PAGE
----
Sunday, February 3, 2008

I wish I knew what to say

I haven't really said much about President Hinckley's passing. I was never really sad about it; I had more of an "oh..." reaction.

I considered writing something here, but never knew what to say. I go through spurts of righteousness and enthusiasm about the church, and I suppose at this moment I'm sort of on the decline. I haven't been that excited about religion recently, though that's not to say I ignore it by any means. It just means I don't get excited about church things like I do at other times.

I wish I knew what to say about this. I wish I had some heartfelt, deeply spiritual thoughts about him. I wish I could go on about how he inspired to me to be a better person and how I took every chance to hear him speak. I didn't. I enjoyed hearing him speak, but I never got giddy about the idea or jumped at the chance. It's odd, but now, I feel like something is missing. I feel like something that is honestly missing from the world. It's the same feeling I had when Lindsey and I broke up years ago; it's a feeling of being incomplete; of knowing that there's an absence of something great and important.

It's the sudden loss and noticeable absence of love.

I suppose I often deny it when these things come to me. As I said, I go on bursts of righteousness and faith, and then I slowly pull back, thinking about things through critical eyes and telling myself "You believe this, but you don't know it's true. You believe it to be true because you feel it is true, but have you ever put that much effort into finding out if Buddhism or Islam or Hinduism is true? Have you ever put as much faith in them as you do into that which you were raised? Maybe they provoke the same feelings. You don't know and as such you can't say for certain your faith is true. It may be merely a placebo effect. You may be feeling it's true because you want it to be true." There are times when I do feel things - when things might not work out at all and yet I'm completely content and actually happy, even though my plans failed or that cute girl said "Sorry, let's just be friends." It doesn't make any sense, but there's something inside me that tells me "It's ok. This is for the best," and instead of doubting it or arguing or becoming sad, I know it's true and I smile.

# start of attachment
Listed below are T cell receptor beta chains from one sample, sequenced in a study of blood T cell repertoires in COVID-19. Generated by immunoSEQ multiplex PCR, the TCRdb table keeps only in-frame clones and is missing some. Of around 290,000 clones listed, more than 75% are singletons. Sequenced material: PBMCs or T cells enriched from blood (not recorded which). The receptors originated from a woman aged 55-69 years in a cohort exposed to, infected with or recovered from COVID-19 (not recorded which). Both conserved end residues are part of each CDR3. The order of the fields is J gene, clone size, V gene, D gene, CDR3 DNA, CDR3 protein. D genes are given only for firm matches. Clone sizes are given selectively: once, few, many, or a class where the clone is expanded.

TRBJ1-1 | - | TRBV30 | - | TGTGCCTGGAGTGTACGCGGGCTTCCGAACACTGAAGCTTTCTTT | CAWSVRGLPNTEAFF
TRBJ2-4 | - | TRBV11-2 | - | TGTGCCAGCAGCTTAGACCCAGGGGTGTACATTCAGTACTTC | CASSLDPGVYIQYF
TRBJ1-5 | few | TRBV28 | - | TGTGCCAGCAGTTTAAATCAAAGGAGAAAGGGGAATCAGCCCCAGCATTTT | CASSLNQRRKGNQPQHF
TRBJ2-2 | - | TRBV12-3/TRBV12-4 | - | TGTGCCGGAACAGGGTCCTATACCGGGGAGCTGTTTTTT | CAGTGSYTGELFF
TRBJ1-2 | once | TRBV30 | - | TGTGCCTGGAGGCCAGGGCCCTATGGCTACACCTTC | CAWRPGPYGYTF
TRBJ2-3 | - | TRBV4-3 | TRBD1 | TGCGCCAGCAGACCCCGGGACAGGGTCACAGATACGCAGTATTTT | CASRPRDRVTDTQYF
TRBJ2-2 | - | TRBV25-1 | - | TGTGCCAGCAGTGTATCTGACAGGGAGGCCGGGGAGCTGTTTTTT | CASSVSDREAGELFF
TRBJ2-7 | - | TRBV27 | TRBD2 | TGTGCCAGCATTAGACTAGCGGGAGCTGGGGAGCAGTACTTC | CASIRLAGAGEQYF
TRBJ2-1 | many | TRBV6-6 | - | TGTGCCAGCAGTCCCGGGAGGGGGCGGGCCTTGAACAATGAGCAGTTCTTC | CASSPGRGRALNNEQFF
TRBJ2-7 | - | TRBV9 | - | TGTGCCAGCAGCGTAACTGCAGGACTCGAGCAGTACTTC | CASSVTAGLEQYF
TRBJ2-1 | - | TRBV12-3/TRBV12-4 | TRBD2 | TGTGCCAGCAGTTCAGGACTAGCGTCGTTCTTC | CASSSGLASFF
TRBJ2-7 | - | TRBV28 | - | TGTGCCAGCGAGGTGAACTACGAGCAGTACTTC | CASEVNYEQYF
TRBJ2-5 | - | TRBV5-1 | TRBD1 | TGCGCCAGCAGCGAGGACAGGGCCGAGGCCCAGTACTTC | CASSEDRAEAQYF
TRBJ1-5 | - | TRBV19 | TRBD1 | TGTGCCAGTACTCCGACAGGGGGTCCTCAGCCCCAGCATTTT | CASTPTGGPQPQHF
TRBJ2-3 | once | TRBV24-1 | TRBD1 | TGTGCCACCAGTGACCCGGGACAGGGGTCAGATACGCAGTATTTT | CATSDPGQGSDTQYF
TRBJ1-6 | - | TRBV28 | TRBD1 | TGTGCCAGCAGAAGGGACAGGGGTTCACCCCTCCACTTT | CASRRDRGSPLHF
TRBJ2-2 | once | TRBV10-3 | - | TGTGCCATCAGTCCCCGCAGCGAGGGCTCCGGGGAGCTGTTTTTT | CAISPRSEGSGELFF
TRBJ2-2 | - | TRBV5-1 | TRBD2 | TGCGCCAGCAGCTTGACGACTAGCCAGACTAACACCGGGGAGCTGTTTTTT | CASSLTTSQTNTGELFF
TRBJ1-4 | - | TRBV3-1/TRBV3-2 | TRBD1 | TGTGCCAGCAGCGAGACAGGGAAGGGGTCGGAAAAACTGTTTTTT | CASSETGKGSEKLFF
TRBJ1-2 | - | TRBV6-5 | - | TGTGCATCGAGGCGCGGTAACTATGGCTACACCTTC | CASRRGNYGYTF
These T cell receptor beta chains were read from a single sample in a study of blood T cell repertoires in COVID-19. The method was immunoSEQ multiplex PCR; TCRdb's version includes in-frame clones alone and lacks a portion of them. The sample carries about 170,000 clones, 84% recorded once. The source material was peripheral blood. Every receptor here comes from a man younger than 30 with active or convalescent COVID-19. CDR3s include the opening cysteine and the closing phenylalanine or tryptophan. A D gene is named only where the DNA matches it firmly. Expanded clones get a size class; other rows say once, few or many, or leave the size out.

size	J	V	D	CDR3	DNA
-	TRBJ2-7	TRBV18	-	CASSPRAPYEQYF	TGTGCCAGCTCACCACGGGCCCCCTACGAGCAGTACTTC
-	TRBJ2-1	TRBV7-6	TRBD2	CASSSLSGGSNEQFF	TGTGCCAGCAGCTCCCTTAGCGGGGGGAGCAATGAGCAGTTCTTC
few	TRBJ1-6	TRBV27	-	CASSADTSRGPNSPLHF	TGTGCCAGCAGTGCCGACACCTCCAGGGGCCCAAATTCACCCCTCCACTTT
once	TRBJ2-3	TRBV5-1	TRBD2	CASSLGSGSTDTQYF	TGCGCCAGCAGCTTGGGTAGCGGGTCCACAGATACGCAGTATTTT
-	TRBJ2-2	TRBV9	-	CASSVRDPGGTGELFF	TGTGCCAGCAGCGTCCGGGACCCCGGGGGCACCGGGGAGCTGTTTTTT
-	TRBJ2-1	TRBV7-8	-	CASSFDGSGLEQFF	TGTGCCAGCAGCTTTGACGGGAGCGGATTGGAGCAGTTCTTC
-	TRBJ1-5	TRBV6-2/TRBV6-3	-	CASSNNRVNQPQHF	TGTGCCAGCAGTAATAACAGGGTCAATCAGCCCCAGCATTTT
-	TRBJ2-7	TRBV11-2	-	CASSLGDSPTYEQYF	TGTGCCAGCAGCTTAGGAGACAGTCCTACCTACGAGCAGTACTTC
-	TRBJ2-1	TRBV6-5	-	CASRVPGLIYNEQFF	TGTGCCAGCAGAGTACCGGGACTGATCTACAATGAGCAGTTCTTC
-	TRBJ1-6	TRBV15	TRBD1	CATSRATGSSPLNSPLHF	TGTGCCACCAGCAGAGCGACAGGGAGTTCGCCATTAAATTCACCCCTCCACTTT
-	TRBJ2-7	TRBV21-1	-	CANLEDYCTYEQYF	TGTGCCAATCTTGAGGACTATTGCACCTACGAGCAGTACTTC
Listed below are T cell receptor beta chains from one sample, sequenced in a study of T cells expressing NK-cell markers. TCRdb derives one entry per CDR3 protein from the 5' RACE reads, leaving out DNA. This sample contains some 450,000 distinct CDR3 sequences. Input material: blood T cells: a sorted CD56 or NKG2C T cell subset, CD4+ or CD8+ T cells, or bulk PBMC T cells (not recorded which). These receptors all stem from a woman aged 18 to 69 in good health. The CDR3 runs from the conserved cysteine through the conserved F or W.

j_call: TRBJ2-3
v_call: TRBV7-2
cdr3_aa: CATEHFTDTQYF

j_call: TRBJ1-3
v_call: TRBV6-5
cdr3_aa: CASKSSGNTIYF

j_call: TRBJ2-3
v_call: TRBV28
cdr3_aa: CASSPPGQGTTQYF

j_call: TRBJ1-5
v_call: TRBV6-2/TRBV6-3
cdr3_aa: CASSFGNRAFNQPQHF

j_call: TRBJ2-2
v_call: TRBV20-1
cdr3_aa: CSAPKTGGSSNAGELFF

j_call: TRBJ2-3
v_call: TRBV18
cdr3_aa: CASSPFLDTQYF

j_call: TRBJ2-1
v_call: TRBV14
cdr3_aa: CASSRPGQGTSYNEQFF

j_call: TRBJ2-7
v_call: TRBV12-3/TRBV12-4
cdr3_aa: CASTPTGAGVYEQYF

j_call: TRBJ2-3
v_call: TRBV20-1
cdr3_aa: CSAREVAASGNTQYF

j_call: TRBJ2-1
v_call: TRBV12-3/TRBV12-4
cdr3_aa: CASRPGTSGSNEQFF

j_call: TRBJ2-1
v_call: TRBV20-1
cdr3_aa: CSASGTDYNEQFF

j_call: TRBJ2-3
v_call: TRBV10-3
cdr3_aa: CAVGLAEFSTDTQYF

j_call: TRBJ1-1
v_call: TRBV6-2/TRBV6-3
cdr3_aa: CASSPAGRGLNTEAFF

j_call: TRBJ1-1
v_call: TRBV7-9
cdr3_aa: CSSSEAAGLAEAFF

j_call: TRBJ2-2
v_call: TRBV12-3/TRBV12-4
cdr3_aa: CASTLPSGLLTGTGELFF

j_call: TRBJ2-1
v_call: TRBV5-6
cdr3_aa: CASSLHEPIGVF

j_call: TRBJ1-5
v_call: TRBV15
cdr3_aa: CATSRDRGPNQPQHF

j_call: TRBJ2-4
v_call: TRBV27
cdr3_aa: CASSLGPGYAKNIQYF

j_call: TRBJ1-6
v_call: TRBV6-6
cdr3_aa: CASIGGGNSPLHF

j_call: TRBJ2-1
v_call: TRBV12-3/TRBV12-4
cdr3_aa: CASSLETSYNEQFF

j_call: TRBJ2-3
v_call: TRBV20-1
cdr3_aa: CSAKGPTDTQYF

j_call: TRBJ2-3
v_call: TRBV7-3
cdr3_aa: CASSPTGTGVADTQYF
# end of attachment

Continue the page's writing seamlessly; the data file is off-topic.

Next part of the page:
As I was saying, I don't know exactly what to say about the Prophet's death. I think my brother's description of him was more accurate and clear than I could ever write, so I'm just going to quote him (he never capitalizes his blog and I have no idea why):

"he was never an old man--he knew what was going on in the world and was someone you could turn to for advice; he was a dictionary example of what it meant to have a twinkle in your eye; he cracked jokes that made us genuinely laugh; his smile made you feel comfortable, loved, and encouraged; just hearing his voice brought peace and optimism; when he spoke, the worries and fears around you were forgotten, and the choices to doing good were suddenly so clear. he taught us to be grateful, be smart, be clean, be true, be humble, and to be prayerful."

That was President Hinckley. That was the man whom I now know provided so much love and peace in this world. That was the man who's absence I now feel.

And I miss him.

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